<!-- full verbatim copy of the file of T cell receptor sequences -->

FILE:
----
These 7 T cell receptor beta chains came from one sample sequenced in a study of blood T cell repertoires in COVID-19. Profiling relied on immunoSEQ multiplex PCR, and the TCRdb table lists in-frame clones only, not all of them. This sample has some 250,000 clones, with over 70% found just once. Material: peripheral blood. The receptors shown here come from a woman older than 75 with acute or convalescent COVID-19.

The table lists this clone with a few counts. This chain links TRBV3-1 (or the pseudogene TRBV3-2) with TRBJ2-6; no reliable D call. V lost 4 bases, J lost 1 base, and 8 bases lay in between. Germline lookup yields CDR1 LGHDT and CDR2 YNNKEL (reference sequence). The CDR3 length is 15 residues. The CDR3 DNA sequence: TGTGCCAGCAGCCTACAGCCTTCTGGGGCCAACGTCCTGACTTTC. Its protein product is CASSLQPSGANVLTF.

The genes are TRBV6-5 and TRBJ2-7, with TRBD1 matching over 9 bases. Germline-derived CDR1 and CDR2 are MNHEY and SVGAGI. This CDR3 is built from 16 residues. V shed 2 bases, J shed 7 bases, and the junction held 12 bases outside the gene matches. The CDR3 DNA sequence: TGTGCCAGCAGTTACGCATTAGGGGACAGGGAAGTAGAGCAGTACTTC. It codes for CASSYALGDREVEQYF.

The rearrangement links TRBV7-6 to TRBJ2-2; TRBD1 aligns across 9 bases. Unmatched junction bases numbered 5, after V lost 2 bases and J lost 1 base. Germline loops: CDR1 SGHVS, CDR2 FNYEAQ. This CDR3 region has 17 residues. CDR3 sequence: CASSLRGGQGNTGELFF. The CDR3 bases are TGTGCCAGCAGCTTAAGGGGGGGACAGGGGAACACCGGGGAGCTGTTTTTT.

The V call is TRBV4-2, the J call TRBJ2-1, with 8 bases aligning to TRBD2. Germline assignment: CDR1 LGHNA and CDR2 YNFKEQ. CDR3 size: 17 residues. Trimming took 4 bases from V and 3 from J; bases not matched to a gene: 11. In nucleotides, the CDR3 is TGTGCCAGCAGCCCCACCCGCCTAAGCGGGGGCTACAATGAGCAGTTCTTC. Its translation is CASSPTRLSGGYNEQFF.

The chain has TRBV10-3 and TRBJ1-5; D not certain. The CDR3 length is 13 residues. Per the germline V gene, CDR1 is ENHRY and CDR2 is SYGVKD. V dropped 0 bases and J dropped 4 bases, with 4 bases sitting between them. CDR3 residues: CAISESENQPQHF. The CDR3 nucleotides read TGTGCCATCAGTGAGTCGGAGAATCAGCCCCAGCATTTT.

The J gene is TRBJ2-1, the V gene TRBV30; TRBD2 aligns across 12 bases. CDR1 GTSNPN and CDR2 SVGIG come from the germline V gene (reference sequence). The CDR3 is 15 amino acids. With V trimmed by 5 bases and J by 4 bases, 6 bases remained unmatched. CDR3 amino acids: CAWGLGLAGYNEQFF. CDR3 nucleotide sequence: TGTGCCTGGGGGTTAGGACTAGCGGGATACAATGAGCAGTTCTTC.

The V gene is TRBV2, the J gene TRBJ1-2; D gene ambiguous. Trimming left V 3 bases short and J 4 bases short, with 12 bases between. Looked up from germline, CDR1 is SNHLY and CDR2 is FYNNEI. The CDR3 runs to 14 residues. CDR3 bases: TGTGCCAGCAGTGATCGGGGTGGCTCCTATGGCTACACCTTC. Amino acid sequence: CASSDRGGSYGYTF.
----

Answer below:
These 7 T cell receptor beta chains came from one sample sequenced in a study of blood T cell repertoires in COVID-19. Profiling relied on immunoSEQ multiplex PCR, and the TCRdb table lists in-frame clones only, not all of them. This sample has some 250,000 clones, with over 70% found just once. Material: peripheral blood. The receptors shown here come from a woman older than 75 with acute or convalescent COVID-19.

The table lists this clone with a few counts. This chain links TRBV3-1 (or the pseudogene TRBV3-2) with TRBJ2-6; no reliable D call. V lost 4 bases, J lost 1 base, and 8 bases lay in between. Germline lookup yields CDR1 LGHDT and CDR2 YNNKEL (reference sequence). The CDR3 length is 15 residues. The CDR3 DNA sequence: TGTGCCAGCAGCCTACAGCCTTCTGGGGCCAACGTCCTGACTTTC. Its protein product is CASSLQPSGANVLTF.

The genes are TRBV6-5 and TRBJ2-7, with TRBD1 matching over 9 bases. Germline-derived CDR1 and CDR2 are MNHEY and SVGAGI. This CDR3 is built from 16 residues. V shed 2 bases, J shed 7 bases, and the junction held 12 bases outside the gene matches. The CDR3 DNA sequence: TGTGCCAGCAGTTACGCATTAGGGGACAGGGAAGTAGAGCAGTACTTC. It codes for CASSYALGDREVEQYF.

The rearrangement links TRBV7-6 to TRBJ2-2; TRBD1 aligns across 9 bases. Unmatched junction bases numbered 5, after V lost 2 bases and J lost 1 base. Germline loops: CDR1 SGHVS, CDR2 FNYEAQ. This CDR3 region has 17 residues. CDR3 sequence: CASSLRGGQGNTGELFF. The CDR3 bases are TGTGCCAGCAGCTTAAGGGGGGGACAGGGGAACACCGGGGAGCTGTTTTTT.

The V call is TRBV4-2, the J call TRBJ2-1, with 8 bases aligning to TRBD2. Germline assignment: CDR1 LGHNA and CDR2 YNFKEQ. CDR3 size: 17 residues. Trimming took 4 bases from V and 3 from J; bases not matched to a gene: 11. In nucleotides, the CDR3 is TGTGCCAGCAGCCCCACCCGCCTAAGCGGGGGCTACAATGAGCAGTTCTTC. Its translation is CASSPTRLSGGYNEQFF.

The chain has TRBV10-3 and TRBJ1-5; D not certain. The CDR3 length is 13 residues. Per the germline V gene, CDR1 is ENHRY and CDR2 is SYGVKD. V dropped 0 bases and J dropped 4 bases, with 4 bases sitting between them. CDR3 residues: CAISESENQPQHF. The CDR3 nucleotides read TGTGCCATCAGTGAGTCGGAGAATCAGCCCCAGCATTTT.

The J gene is TRBJ2-1, the V gene TRBV30; TRBD2 aligns across 12 bases. CDR1 GTSNPN and CDR2 SVGIG come from the germline V gene (reference sequence). The CDR3 is 15 amino acids. With V trimmed by 5 bases and J by 4 bases, 6 bases remained unmatched. CDR3 amino acids: CAWGLGLAGYNEQFF. CDR3 nucleotide sequence: TGTGCCTGGGGGTTAGGACTAGCGGGATACAATGAGCAGTTCTTC.

The V gene is TRBV2, the J gene TRBJ1-2; D gene ambiguous. Trimming left V 3 bases short and J 4 bases short, with 12 bases between. Looked up from germline, CDR1 is SNHLY and CDR2 is FYNNEI. The CDR3 runs to 14 residues. CDR3 bases: TGTGCCAGCAGTGATCGGGGTGGCTCCTATGGCTACACCTTC. Amino acid sequence: CASSDRGGSYGYTF.